One gets the feeling that, out of understandable respect for their author, the publishers excused him from the normal degree of care and control, and of copy-editing. And the stills, though excellent in quantity and quality, could have been better co-ordinated with the text. They are given in blocks every few pages, so that a detailed visual analysis of a particular composition may relate to a still that is several pages away (in which case we have to find it for ourselves, since the book eschews even internal page-referencing) or, sometimes, is not in the book at all. I emphasise these frustrations because they get in the way of our engagement with the flow of analysis and commentary. Durgnat is convincing in his emphasis, from the very first paragraph onwards, on the crucial process of interaction between author, text and viewer in Psycho, founded on minutely precise and knowing calculation; the reader of this book is less expertly ‘directed’.

Needless to say, the book still has a huge amount going for it. If it is, however partially, to “change the way we analyse cinema”, as Psycho changed the institution of cinema itself, it will be on two grounds. One is its eloquent commitment to a pluralist approach to film narrative. Durgnat is contemptuous of narrowly partisan approaches based on formalism, or psychoanalysis, or structural linguistics, or on what he more than once provocatively terms Brand X Feminism, while deploying a compensatingly positive range of frameworks and reference points, a range that will be familiar to readers of his exhilarating early works, and that is here more focussed within the ‘long hard look’ at a single film. The second is its feeling for cinematic texture. At the start (p.2) he discusses the question of how much Saul Bass, credited as Pictorial Consultant, contributed to the shower scene (the accumulation of ‘scare quotes’, four sets in four lines, is part of the Durgnat signature):

Nonetheless, in experienced opinion, the shower scene was Hitchcock’s directorial creation; and after all it was he, not the ‘illustrative sketches’, who controlled the timing and the rhythm, the dramatic modulations, the quality of light and all the other ‘indefinables’ that transform a ‘grammar’ into a ‘poetic’.

At the end (p.227), he considers the infamous Gus Van Sant remake (three sets of scare quotes this time):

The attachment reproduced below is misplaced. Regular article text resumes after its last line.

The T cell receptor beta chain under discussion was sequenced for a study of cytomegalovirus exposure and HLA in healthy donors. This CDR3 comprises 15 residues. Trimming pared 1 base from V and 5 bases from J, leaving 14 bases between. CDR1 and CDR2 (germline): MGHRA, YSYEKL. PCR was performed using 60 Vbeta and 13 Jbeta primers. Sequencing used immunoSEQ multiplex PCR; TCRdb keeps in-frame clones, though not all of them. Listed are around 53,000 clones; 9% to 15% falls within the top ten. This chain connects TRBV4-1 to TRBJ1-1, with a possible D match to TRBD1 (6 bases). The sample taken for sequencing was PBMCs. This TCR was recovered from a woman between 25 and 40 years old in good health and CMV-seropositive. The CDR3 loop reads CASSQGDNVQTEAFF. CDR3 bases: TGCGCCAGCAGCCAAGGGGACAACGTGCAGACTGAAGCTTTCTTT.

The two Psychos have near identical structure, narrative, dialogue and ‘attractions’, yet the world of difference between them demonstrates the power of fine details whose forms and meanings are so hard to describe in words that we’re always tempted to think of them as ‘mere style’, or ‘superficial detail’.

They may be hard to describe in words, but Durgnat, in the space between these two pages, has managed it superbly.

My reading of A Long Hard Look at ‘Psycho’ coincided with the TV premiere in England of a programme looking back on the life of the comedian Peter Cook (1937-1995), entitled At a Slight Angle to the Universe. He was at the same Cambridge college as Durgnat, and, like him, was prolific and successful in the ’60s and ’70s, but less productive thereafter; laments that he had not fulfilled his early promise were countered by the argument that he had abundantly fulfilled that promise early on. Durgnat, I think, is comparable. The books of his prime decades will, likewise, last, given a special status and value by their quality of standing at a slight angle to what one might term mainstream film studies. And he made more of a comeback at the end than Cook did. The Psycho book deserves to sell out, and then to go into a new edition, with an ironing out of the errors, and a reordering of the illustrations and notes and references. And, please, an index. The distinctive angle will remain.

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About The Author

Charles Barr is Visiting Professor of Film and Television at the University College Dublin and the author of English Hitchcock and countless other publications on cinema.